Report shows Nunavut’s high violent crime rates stretch court resources
Number of cases, judges, sittings continue to increase
Nunavut’s rates of assault, sexual assault, homicide, and violent crime continued to be the highest in Canada from 2000 to 2012, says a review of crime and court operations in Nunavut.
The report from the Nunavut Court of Justice, called “Ingirranivut: Our Journey,” says Nunavut’s “unprecedented level” of serious violent crime shows “no sign of slowing.”
And this means that the Nunavut Court of Justice will continue to struggle to provide additional — and more efficient — court operations.
The Ingirranivut report, which was completed this past January, considered Statistics Canada data and court activities from 2000 to 2012.
Most of the court’s time is spent on dealing with criminal cases, as opposed to civil or family law cases, with more than 7,000 criminal charges in 2011-12.
These included complex cases involving homicide charges: from 2009 to 2012, RCMP laid a total of 15 homicide charges.
At the start of 2011, there were still 14 homicide charges before the Nunavut court.
And, at one point during that year, the court carried 16 open homicide files.
The Nunavut Court of Justice still managed to conclude about 2,000 criminal cases a year.
And it lowered the time between the first and last court appearance in adult criminal cases to 100 days, down from 140-plus days in 2005.
The average number of adult admissions to remand also dropped by about 100 from 2009 to 2012.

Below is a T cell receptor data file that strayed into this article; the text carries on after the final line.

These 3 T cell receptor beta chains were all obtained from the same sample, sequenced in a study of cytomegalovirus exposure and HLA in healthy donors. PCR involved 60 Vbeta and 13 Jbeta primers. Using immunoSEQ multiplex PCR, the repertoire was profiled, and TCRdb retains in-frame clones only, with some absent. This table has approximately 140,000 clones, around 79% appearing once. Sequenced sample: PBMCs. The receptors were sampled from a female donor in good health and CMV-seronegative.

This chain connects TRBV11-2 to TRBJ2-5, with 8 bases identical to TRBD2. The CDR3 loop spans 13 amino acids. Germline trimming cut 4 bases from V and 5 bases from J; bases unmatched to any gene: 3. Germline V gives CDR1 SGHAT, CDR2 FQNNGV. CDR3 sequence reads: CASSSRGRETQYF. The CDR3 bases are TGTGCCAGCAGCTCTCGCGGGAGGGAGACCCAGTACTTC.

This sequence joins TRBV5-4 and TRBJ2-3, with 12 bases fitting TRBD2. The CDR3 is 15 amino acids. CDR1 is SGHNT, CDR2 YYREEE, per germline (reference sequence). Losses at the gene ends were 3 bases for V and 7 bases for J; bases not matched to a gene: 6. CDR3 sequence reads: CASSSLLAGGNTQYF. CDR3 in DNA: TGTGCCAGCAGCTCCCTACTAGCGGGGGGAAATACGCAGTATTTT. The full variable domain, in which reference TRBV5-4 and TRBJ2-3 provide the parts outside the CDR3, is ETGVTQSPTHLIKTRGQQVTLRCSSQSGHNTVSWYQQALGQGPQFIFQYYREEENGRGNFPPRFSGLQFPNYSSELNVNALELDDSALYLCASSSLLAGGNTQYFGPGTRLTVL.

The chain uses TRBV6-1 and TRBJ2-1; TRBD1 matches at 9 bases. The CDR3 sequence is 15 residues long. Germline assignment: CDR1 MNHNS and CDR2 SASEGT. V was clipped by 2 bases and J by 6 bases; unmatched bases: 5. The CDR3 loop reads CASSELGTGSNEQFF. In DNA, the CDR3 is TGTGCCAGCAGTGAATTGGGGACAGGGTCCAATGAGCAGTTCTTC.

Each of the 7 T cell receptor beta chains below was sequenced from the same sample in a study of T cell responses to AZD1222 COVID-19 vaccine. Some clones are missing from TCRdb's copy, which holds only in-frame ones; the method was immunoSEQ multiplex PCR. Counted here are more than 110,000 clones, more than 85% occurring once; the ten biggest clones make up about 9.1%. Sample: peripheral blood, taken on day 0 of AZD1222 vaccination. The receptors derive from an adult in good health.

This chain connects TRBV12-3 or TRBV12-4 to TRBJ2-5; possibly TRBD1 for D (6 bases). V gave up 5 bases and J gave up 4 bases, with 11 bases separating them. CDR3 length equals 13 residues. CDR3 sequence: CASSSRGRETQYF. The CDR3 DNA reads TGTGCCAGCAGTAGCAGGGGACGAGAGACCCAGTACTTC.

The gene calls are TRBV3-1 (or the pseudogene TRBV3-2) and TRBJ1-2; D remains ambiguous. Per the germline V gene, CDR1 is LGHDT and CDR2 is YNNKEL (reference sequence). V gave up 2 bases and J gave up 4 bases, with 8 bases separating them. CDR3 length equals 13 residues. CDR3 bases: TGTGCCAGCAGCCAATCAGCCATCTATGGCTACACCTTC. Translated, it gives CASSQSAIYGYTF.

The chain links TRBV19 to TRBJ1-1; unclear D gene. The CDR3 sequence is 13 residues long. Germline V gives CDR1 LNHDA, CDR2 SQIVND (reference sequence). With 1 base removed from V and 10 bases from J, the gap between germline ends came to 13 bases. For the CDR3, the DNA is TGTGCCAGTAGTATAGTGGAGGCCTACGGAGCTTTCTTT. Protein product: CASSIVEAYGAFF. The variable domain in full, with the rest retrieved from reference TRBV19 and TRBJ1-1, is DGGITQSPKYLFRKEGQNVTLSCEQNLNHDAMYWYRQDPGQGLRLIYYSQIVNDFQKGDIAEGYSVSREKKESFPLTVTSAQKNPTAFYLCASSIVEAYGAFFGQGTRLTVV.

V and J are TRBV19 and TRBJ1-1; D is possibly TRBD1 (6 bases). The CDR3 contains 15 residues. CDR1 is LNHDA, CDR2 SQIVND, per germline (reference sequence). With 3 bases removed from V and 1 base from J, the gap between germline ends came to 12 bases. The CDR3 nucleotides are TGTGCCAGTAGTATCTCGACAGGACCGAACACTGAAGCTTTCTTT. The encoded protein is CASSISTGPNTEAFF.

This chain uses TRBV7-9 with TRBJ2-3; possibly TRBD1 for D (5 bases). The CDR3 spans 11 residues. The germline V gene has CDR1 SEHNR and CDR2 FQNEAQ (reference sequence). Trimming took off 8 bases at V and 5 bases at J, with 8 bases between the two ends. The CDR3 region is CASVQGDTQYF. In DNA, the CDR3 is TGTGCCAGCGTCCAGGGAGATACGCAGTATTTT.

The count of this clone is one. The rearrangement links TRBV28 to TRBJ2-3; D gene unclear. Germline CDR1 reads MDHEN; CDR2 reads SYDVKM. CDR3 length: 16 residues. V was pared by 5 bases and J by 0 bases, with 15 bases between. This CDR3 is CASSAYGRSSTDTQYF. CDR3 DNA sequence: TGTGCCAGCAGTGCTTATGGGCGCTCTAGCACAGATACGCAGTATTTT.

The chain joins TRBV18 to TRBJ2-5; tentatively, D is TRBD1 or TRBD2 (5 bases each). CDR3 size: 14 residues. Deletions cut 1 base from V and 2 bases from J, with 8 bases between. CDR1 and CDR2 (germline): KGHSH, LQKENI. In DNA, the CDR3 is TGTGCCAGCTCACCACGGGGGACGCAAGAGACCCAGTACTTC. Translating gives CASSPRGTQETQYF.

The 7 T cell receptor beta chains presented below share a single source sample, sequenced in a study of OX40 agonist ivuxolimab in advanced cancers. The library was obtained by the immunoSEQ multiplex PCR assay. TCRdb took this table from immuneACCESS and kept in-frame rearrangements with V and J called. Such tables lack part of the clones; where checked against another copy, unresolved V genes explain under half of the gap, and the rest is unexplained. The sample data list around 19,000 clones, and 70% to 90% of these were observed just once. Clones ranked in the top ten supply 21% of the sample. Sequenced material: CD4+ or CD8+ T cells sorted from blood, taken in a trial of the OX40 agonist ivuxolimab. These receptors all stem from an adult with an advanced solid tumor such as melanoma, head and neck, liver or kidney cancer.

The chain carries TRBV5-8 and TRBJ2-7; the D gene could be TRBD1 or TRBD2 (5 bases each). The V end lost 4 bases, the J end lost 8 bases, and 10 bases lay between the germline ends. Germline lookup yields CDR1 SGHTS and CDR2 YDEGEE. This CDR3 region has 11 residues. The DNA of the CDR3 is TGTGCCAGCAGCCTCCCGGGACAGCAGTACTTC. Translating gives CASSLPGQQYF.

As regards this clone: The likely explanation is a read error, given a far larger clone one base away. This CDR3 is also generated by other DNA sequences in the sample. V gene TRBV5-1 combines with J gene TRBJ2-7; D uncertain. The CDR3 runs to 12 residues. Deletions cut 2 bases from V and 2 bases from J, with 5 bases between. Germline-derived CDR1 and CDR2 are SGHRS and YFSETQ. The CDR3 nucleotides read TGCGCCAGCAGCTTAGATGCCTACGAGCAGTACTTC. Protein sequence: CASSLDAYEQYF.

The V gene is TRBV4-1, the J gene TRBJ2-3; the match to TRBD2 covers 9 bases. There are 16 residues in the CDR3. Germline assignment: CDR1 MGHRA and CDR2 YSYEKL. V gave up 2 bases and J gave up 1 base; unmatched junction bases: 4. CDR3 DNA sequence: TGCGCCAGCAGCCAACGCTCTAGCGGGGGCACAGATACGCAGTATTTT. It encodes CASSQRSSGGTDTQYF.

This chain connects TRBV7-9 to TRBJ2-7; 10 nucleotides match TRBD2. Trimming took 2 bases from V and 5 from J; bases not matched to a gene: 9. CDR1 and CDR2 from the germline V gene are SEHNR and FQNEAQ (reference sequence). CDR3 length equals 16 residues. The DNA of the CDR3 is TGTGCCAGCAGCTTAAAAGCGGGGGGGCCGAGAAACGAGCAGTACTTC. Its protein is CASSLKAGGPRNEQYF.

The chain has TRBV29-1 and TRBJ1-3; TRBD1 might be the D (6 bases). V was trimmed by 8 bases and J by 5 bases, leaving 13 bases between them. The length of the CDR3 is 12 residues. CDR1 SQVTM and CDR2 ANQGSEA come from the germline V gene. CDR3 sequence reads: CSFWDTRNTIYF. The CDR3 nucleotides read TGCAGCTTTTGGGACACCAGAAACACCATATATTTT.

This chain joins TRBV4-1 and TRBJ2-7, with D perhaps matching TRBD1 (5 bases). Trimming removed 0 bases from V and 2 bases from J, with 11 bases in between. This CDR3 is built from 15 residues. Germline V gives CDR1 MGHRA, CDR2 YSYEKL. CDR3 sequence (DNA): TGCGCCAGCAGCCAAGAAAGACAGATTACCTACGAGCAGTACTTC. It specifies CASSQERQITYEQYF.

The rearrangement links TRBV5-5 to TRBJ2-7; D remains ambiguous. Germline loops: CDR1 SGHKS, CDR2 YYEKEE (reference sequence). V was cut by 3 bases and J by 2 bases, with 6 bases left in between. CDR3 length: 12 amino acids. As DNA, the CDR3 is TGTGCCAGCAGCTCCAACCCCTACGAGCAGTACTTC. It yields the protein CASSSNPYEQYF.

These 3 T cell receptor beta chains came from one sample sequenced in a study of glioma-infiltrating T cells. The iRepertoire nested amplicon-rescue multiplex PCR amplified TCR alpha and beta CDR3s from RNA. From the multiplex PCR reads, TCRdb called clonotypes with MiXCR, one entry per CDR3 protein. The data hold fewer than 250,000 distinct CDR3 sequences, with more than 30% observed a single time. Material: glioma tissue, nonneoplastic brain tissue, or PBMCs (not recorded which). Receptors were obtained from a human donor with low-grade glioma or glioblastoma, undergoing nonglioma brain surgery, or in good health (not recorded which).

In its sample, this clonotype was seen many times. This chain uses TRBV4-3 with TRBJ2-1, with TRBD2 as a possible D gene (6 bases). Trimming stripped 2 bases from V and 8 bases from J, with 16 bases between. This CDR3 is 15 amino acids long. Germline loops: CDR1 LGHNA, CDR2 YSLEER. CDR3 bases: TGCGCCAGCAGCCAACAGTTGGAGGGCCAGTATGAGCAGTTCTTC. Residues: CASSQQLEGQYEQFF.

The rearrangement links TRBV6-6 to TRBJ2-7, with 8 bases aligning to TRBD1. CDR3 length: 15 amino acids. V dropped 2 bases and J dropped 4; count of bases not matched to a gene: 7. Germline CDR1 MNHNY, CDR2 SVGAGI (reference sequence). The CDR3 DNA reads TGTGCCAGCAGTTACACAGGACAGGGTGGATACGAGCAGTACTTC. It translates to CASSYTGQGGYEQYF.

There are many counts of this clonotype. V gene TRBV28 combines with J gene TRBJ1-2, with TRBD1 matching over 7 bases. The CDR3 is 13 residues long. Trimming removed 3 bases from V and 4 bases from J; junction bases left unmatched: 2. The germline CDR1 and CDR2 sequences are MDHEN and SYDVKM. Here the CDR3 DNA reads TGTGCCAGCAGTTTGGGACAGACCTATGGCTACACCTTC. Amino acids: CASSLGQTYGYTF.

But the time they now spend in custody has increased — from 30 days in 2002 to 70 in 2011.
The number of inmates in remand at the Baffin Correctional Centre and the complexity of their cases puts “additional demands upon the Court’s sitting time in Iqaluit,” the Ingirranivut report said.
Last July, the frequency of trial weeks was doubled in Iqaluit “in an effort to reduce the growing backlog of serious cases involving citizens in custody from this community,” the report stated.
In Nunavut, Iqaluit now leads with special sitting weeks for larger, more serious cases and more than 45 non-jury sitting weeks.
Outside Iqaluit, more than 60 weeks of court sittings take place.
Cambridge Bay’s high crime rate means court circuits are more frequent. After Iqaluit, Cambridge Bay receives the most weeks of court — eight weeks of sittings in 2012.
But a monthly remand video court now means prisoners from the Kitikmeot region who are at the North Slave jail in Yellowknife no longer have to return to their communities for what is typically “a brief five-minute appearance in court.”
Even sentencing hearings have taken place through videoconference.
This saves time and money, the Ingirranivut report noted.
To deal with the increasingly heavy load of criminal cases, between 2009 and 2011, Robert Kilpatrick, the court’s senior judge, recruited an additional 33 deputy judges, raising the total number of judges who can sit in Nunavut to 91.
Deputy judges, who normally serve in other jurisdictions, use their vacation time or judgment-writing weeks to come to Nunavut. But deputy judges can’t be employed for longer trials because they won’t be in town long enough, so that heavy workload still falls on the permanent resident judges.
Of these deputy judges, 49 presided over cases in 2012.
While the Ingirranivut report shows how much violent crime Nunavut courts deal with and how the Nunavut Court of Justice attempts to deal with it, that’s only part of the story.
Kilpatrick, the senior judge at the Nunavut Court of Justice, wrote an open letter to Nunavummiut in May 2011, urging more community efforts to prevent crime.
The letter, which was sent to every hamlet in four languages, concludes the Ingirranivut report.
“There remains much we can do as individuals to help our families and communities find harmony and peace,” Kilpatrick writes.
“Real crime prevention, and meaningful suicide prevention begins at home. No amount of social programs can substitute for a caring and committed family,” he said in his letter called, “The importance of traditional values in the 21st century.”